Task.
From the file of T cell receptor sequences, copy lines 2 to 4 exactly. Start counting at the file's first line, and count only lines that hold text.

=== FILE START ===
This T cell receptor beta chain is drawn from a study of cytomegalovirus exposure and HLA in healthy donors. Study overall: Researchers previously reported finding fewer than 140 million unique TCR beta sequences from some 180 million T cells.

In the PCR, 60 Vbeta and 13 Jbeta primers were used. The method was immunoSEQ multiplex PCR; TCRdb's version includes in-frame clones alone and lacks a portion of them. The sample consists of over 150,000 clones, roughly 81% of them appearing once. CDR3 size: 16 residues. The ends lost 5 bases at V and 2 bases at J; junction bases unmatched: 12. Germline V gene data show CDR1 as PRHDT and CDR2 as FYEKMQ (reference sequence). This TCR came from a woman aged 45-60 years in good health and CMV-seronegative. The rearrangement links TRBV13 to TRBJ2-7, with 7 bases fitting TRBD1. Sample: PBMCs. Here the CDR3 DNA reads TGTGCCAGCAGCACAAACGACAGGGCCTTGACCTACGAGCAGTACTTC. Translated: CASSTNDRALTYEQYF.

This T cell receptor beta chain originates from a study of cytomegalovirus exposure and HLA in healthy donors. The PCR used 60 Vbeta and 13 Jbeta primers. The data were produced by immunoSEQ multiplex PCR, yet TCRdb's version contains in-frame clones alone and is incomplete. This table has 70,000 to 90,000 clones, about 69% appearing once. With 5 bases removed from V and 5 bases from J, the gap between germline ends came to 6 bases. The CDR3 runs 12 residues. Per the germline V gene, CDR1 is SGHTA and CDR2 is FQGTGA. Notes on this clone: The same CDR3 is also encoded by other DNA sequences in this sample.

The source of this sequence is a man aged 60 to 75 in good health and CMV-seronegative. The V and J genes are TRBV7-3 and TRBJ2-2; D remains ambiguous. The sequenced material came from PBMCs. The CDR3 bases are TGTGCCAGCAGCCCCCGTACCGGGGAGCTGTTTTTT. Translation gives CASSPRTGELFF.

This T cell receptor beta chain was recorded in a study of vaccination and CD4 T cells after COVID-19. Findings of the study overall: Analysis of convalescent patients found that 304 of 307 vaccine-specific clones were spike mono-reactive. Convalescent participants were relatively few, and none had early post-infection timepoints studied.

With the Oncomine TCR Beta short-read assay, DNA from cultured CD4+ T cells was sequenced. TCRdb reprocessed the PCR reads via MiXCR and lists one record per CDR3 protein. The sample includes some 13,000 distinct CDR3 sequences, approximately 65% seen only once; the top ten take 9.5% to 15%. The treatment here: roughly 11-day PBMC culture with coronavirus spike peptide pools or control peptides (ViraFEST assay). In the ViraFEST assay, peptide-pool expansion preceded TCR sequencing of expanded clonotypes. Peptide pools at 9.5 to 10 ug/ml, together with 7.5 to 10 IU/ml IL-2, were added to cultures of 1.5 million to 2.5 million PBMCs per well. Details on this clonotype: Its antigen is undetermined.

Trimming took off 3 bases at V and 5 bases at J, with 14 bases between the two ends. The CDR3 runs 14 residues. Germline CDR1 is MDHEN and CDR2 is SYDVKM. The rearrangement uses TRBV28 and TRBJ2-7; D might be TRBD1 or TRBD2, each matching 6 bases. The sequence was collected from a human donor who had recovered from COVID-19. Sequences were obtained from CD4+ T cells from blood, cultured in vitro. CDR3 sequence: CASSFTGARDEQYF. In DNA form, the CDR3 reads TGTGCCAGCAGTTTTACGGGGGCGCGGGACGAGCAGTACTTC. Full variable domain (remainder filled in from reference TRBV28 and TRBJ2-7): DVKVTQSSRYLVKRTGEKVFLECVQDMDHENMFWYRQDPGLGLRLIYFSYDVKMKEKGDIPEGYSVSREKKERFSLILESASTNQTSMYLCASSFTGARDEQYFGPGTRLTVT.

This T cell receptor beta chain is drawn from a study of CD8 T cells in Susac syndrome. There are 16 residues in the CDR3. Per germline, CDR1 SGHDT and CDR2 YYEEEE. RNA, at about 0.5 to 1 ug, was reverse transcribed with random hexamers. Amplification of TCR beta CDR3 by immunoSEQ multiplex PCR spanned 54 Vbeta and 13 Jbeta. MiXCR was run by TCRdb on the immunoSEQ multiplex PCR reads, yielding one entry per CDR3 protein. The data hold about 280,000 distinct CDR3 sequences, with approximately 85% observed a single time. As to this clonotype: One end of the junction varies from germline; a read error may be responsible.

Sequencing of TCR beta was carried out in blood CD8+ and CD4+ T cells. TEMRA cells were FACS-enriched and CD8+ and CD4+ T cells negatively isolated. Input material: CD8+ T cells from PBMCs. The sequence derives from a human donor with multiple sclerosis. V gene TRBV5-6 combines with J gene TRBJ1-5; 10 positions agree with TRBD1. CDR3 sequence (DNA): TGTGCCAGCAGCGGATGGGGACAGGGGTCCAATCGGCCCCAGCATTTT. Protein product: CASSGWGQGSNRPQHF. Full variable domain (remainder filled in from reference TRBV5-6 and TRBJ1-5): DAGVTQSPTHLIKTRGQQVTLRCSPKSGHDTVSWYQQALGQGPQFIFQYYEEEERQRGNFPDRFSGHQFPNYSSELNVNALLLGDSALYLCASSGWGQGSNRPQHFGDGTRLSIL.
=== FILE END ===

In the PCR, 60 Vbeta and 13 Jbeta primers were used. The method was immunoSEQ multiplex PCR; TCRdb's version includes in-frame clones alone and lacks a portion of them. The sample consists of over 150,000 clones, roughly 81% of them appearing once. CDR3 size: 16 residues. The ends lost 5 bases at V and 2 bases at J; junction bases unmatched: 12. Germline V gene data show CDR1 as PRHDT and CDR2 as FYEKMQ (reference sequence). This TCR came from a woman aged 45-60 years in good health and CMV-seronegative. The rearrangement links TRBV13 to TRBJ2-7, with 7 bases fitting TRBD1. Sample: PBMCs. Here the CDR3 DNA reads TGTGCCAGCAGCACAAACGACAGGGCCTTGACCTACGAGCAGTACTTC. Translated: CASSTNDRALTYEQYF.

This T cell receptor beta chain originates from a study of cytomegalovirus exposure and HLA in healthy donors. The PCR used 60 Vbeta and 13 Jbeta primers. The data were produced by immunoSEQ multiplex PCR, yet TCRdb's version contains in-frame clones alone and is incomplete. This table has 70,000 to 90,000 clones, about 69% appearing once. With 5 bases removed from V and 5 bases from J, the gap between germline ends came to 6 bases. The CDR3 runs 12 residues. Per the germline V gene, CDR1 is SGHTA and CDR2 is FQGTGA. Notes on this clone: The same CDR3 is also encoded by other DNA sequences in this sample.

The source of this sequence is a man aged 60 to 75 in good health and CMV-seronegative. The V and J genes are TRBV7-3 and TRBJ2-2; D remains ambiguous. The sequenced material came from PBMCs. The CDR3 bases are TGTGCCAGCAGCCCCCGTACCGGGGAGCTGTTTTTT. Translation gives CASSPRTGELFF.